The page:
Disy leader Averof Neophytou attacked the rejectionist parties on Monday for clinging to what he said was the ‘myth’ that the Greek Cypriot-run state is the bicommunal state envisaged by the 1960 constitution.
“We need to realise that in order to live in a reunified country, we will live, physically and politically, with Turkish Cypriots. We can’t believe that Greek Cypriots will run a reunified Cyprus by themselves,” he told state broadcaster CyBC’s morning news show on Monda.
He was responding to a barrage of criticism he received on Sunday for a speech he gave to Disy’s supreme council in which he censured the opposition for attempting to give others “lessons in patriotism”.
In his speech on Saturday, Neophytou unleashed an all-out attack against the smaller opposition parties – main opposition Akel backs the talks – for their negative and alarmist stance.
Referencing a public appeal by President Nicos Anastasiades for unity last week, Neophytou said in his speech that “unity does not require agreement”.
“But national unity does require national responsibility,” he told his supreme council.
Such responsibility was absent in the recent Geneva conference, he added.
“When we sat at the same table with Turkey for the first time since 1963, some were looking for a plane to escape responsibility,” he said.
“Others opted to not attend [an informal cocktail reception]. Others yet concerned themselves with the future of the ‘centre’ parties, and many with leaking information.”
Some have got to the point of attempting to undermine the relationship between Athens and Nicosia, Neophytou said, turning a claim fired against him last week on its head.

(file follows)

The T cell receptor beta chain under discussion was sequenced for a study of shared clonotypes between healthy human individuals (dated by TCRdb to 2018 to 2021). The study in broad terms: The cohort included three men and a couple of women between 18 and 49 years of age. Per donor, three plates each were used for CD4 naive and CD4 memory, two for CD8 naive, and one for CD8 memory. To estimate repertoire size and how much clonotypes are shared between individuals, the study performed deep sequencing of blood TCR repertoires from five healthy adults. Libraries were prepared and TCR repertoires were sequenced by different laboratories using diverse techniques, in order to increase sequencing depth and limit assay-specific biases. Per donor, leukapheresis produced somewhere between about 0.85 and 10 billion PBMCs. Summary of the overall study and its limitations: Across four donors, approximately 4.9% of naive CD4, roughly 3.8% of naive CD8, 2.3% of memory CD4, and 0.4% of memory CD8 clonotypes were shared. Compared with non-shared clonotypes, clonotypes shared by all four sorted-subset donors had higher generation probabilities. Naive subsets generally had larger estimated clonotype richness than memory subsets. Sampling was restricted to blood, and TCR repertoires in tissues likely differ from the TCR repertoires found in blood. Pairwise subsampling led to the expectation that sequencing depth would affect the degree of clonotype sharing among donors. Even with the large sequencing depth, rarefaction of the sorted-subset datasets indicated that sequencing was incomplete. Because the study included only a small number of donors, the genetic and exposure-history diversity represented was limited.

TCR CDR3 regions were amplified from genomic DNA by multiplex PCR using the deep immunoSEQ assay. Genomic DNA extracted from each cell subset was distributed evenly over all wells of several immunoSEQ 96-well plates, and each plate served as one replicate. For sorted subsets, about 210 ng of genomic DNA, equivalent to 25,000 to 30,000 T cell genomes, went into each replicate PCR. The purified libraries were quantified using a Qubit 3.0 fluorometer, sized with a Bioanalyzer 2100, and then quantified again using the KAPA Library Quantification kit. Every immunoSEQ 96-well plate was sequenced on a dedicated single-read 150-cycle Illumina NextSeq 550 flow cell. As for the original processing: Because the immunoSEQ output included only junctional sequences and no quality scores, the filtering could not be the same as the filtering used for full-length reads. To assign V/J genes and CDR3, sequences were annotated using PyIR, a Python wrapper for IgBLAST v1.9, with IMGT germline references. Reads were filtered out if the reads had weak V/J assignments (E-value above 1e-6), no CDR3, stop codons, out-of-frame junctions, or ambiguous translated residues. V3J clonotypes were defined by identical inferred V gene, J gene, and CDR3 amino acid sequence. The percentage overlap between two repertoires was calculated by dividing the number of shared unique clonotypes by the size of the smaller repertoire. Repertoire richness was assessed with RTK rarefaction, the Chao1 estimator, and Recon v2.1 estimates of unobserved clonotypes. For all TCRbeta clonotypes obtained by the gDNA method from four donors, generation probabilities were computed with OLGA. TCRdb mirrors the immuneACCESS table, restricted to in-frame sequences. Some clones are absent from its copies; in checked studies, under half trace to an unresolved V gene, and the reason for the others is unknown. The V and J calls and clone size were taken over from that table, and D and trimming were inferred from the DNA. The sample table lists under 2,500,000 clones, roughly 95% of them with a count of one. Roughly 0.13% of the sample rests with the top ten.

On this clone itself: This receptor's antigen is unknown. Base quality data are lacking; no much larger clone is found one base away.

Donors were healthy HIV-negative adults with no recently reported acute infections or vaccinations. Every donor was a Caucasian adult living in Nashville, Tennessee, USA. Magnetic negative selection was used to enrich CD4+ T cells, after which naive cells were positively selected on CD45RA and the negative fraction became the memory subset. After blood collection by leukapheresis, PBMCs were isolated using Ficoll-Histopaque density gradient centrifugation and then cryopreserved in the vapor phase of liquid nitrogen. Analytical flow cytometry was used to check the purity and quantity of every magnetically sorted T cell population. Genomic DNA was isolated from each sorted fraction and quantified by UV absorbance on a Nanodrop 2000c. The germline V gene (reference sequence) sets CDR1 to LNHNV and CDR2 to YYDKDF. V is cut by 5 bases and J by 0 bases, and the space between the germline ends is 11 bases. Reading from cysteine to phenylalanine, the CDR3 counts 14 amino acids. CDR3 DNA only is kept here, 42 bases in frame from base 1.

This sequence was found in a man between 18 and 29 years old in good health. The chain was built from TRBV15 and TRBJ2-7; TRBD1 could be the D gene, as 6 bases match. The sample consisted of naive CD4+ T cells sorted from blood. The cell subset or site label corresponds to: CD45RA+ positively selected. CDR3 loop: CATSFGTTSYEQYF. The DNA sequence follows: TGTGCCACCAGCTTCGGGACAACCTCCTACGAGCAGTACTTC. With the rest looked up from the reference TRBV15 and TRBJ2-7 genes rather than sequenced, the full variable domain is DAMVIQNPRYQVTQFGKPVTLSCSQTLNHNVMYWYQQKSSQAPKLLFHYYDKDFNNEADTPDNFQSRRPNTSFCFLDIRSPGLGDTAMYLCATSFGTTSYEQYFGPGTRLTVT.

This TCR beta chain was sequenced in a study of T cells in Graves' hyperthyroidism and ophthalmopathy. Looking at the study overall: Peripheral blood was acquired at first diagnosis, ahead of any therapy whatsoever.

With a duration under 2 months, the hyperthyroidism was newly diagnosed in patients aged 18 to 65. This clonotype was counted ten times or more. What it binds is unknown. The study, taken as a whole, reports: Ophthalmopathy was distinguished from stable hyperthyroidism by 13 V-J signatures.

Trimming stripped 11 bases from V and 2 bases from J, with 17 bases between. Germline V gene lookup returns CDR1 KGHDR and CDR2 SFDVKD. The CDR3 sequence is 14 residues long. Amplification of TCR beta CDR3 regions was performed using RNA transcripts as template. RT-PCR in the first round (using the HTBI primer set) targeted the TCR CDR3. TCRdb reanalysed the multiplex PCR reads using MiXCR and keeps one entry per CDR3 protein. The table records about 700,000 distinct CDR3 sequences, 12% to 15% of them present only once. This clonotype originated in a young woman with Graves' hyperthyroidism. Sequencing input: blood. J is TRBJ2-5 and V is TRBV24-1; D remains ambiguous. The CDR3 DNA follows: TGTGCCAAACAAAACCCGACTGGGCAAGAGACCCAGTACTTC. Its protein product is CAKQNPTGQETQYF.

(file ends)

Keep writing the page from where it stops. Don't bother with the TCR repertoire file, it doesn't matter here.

“They are trying to lecture us on allegiance [to the Greek nation] and patriotism,” he protested.
“And they pretend to forget the time when they burned the Greek flag and mocked all things Greek. Or that, only a few months ago, they protested outside the Greek embassy in Nicosia.”
He was referring to a protest staged in September by Diko, Edek, the Solidarity movement and extreme right-wing Elam, outside the Greek embassy, over a joint production – by the Cypriot and Greek state theatres – of Sophocles’ Antigone at the ancient Salamis amphitheatre in the north.
To those who now remember allegiance, Neophytou added, “I have only this to say. Lessons in allegiance to others! Not to us!”
Diko, Edek and the Greens were swift to reply, saying that the parties backing Anastasiades’ handling of the Cyprus problem would do better to aim their criticism to Turkey.
“[Neophytou’s] language employed war cries, not political arguments,” Diko commented in a statement.
“It is obvious that Mr Neophytou blames not [Turkish Cypriot leader Mustafa] Akinci and Turkey. Thus, instead of replying to the repeated provocative statements by Turkish officials and Turkish Cypriot politicians, he opted to attack the Greek Cypriot parties that disagree with Anastasiades’ policies.”
Edek contrasted Anastasiades’ appeal for unity with Neophytou’s accusations of leaks.
“Let us remind Mr Neophytou that we don’t forget the pink papers of 2004, and the fact that he does not blame Turkey and its unreasonable demands, but the parties condemning the efforts of some to maintain Turkey’s presence on the island after a solution.”
The Greens’ leader Giorgos Perdikis deemed Neophytou’s assault “provocative” and claimed the reservations and objections voiced by opposition are the “best support President Anastasiades could have”.
“In the logic of any negotiation, it has the element of a strong representation of the right of the side being done the injustice,” he said.
“It is the obligation not only of parties opposing President Anastasiades, but also those backing him, to express these demands.”